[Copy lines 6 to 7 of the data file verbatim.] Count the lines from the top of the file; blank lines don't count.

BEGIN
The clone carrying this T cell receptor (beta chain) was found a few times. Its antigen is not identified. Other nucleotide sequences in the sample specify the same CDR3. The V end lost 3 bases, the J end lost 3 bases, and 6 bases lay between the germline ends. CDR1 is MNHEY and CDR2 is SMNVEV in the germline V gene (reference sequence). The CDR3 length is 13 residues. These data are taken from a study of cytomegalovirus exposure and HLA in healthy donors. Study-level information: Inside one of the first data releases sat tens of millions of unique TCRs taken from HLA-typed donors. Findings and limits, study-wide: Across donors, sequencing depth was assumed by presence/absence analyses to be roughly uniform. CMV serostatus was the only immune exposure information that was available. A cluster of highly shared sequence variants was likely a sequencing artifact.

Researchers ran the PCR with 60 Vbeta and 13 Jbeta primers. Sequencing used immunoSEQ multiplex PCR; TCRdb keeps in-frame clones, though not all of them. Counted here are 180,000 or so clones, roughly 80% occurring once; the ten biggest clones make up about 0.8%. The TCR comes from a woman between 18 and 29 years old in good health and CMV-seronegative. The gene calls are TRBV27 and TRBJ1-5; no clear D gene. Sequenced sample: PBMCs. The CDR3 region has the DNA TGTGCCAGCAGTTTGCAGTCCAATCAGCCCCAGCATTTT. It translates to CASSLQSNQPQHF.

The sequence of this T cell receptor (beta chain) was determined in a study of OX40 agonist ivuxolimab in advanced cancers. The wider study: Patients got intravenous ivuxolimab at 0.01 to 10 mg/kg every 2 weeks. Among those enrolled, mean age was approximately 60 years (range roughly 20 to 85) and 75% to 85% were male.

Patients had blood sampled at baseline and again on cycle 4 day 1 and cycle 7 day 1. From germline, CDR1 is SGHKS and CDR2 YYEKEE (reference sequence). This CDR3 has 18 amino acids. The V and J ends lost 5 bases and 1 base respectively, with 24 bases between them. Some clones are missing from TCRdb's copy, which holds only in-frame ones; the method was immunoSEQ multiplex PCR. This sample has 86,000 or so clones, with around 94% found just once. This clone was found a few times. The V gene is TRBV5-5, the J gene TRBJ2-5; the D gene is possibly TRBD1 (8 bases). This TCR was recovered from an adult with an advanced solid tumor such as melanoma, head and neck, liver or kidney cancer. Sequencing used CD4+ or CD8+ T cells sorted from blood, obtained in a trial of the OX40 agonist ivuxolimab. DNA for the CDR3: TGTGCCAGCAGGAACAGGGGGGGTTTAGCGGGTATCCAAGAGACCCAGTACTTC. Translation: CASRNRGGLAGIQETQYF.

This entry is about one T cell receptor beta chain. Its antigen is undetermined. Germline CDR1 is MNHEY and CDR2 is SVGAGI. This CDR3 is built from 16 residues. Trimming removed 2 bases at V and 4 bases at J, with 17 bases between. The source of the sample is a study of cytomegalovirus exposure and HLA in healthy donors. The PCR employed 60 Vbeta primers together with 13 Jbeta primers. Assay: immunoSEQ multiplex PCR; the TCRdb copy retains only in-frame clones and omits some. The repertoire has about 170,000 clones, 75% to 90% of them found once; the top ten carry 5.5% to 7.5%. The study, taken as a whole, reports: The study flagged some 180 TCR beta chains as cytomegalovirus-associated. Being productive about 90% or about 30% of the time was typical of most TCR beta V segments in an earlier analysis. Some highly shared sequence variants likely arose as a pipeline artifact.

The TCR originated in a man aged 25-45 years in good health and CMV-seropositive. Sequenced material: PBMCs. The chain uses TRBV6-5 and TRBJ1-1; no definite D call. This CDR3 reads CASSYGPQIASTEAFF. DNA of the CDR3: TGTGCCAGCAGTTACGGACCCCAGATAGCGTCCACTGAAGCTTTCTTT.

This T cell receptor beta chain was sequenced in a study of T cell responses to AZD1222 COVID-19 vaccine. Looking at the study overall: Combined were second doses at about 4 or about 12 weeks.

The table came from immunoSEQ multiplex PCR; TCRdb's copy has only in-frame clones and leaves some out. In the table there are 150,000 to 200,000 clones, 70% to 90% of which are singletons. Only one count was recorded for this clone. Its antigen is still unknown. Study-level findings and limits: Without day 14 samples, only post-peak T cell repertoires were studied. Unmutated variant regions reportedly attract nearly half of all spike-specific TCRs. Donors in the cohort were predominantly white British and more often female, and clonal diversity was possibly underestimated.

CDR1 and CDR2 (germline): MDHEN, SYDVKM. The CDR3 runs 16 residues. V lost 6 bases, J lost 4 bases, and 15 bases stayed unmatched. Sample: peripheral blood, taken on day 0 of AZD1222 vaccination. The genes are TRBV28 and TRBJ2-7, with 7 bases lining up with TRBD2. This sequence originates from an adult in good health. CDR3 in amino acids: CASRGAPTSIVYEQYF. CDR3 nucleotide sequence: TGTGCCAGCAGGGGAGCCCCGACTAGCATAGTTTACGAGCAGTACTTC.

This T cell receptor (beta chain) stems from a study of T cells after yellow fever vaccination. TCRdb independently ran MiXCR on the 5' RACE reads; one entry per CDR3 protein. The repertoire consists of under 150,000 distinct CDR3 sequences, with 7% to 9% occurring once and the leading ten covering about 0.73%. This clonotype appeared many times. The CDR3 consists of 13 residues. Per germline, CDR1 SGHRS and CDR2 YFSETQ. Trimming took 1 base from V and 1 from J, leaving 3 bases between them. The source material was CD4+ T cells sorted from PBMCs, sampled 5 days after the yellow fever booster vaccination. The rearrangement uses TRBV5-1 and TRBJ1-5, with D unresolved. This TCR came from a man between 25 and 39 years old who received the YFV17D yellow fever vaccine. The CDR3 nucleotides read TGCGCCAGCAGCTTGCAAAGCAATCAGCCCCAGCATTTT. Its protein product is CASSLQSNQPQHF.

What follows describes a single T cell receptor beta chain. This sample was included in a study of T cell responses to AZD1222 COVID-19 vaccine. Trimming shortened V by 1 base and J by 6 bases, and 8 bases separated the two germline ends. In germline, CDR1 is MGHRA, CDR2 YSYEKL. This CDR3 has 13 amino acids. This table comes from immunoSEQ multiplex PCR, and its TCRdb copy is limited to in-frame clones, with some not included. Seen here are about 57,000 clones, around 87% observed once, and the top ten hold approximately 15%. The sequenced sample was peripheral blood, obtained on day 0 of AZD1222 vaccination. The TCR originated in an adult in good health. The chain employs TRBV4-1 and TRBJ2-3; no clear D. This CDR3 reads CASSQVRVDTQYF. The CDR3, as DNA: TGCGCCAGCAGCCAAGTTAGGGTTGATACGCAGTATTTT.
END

The TCR originated in a man aged 25-45 years in good health and CMV-seropositive. Sequenced material: PBMCs. The chain uses TRBV6-5 and TRBJ1-1; no definite D call. This CDR3 reads CASSYGPQIASTEAFF. DNA of the CDR3: TGTGCCAGCAGTTACGGACCCCAGATAGCGTCCACTGAAGCTTTCTTT.

This T cell receptor beta chain was sequenced in a study of T cell responses to AZD1222 COVID-19 vaccine. Looking at the study overall: Combined were second doses at about 4 or about 12 weeks.